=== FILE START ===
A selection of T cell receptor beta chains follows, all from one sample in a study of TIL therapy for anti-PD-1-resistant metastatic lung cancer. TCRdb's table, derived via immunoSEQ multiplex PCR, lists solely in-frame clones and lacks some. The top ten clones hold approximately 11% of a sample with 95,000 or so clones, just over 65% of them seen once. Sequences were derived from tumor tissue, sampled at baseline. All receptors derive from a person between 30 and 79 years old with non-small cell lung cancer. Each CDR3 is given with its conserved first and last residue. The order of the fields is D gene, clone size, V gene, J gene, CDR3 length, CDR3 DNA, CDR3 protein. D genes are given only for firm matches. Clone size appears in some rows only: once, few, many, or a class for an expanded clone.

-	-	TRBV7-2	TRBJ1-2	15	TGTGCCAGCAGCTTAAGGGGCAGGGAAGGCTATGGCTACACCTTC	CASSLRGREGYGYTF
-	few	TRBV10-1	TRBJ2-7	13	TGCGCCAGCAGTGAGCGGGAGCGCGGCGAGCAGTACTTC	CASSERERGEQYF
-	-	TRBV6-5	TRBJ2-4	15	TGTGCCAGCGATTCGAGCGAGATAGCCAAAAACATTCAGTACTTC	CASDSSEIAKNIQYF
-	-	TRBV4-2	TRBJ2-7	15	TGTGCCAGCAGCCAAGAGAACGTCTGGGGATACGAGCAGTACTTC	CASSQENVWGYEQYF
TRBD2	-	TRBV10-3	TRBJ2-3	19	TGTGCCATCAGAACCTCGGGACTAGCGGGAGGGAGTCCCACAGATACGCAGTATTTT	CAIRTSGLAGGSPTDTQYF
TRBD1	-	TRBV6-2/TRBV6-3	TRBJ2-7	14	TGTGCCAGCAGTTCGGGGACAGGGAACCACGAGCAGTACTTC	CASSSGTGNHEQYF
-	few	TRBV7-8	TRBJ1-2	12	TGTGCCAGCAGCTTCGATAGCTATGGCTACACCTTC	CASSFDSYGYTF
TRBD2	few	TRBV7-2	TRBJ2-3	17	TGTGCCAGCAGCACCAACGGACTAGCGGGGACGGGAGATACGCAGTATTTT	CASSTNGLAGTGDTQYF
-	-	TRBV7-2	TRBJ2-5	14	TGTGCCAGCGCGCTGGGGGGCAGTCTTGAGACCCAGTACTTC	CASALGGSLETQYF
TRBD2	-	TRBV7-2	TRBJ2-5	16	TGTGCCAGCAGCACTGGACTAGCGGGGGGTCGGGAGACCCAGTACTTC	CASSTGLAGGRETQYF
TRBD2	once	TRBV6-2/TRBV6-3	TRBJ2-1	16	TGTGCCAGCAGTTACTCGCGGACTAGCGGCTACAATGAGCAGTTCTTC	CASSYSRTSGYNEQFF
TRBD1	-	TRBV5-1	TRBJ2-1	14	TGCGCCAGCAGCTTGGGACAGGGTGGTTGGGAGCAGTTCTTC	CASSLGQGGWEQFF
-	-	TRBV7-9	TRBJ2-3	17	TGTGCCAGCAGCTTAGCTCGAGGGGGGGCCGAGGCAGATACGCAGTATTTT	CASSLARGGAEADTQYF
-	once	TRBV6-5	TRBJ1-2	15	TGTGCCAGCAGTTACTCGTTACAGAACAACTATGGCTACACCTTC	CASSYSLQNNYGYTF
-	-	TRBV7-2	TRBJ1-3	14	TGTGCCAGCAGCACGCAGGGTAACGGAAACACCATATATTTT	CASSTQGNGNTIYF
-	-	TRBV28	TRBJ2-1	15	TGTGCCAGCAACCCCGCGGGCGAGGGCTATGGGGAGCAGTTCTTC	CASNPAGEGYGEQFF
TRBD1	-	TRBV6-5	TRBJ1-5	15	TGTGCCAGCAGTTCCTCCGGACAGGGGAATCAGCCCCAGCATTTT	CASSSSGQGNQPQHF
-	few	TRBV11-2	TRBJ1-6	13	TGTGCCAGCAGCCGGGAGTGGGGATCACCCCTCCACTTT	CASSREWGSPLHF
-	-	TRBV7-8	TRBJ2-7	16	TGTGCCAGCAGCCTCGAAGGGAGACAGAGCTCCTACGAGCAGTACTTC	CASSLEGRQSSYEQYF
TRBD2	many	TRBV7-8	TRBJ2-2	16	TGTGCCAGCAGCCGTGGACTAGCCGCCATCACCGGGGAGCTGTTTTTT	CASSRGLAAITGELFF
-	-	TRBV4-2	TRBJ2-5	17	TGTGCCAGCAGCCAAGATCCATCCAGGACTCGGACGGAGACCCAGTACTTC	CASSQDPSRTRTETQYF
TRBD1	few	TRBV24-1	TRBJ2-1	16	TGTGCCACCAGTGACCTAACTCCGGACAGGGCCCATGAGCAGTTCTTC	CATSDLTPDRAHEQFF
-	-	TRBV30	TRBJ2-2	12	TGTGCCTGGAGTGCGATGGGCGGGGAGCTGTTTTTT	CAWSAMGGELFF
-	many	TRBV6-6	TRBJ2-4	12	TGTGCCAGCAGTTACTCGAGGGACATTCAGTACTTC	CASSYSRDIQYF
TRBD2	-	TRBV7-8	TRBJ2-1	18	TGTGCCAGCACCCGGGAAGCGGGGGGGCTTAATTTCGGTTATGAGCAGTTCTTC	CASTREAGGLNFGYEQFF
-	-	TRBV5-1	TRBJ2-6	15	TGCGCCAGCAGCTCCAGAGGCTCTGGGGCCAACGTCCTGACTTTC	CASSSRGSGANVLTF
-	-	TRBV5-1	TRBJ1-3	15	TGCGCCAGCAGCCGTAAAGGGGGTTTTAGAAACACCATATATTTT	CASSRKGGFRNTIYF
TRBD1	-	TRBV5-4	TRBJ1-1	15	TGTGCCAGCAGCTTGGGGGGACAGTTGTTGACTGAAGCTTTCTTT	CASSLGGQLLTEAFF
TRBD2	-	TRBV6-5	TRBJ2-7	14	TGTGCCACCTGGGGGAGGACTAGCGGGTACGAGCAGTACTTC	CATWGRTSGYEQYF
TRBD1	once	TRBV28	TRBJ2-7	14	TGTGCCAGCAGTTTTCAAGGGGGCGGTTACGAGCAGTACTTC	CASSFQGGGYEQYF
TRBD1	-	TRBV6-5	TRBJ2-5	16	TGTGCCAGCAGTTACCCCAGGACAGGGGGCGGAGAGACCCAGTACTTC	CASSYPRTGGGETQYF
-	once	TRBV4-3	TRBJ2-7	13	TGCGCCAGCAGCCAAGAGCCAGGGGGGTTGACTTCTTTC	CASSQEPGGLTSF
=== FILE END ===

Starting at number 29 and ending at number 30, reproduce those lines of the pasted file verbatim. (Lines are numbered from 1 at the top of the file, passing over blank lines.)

TRBD1	-	TRBV5-4	TRBJ1-1	15	TGTGCCAGCAGCTTGGGGGGACAGTTGTTGACTGAAGCTTTCTTT	CASSLGGQLLTEAFF
TRBD2	-	TRBV6-5	TRBJ2-7	14	TGTGCCACCTGGGGGAGGACTAGCGGGTACGAGCAGTACTTC	CATWGRTSGYEQYF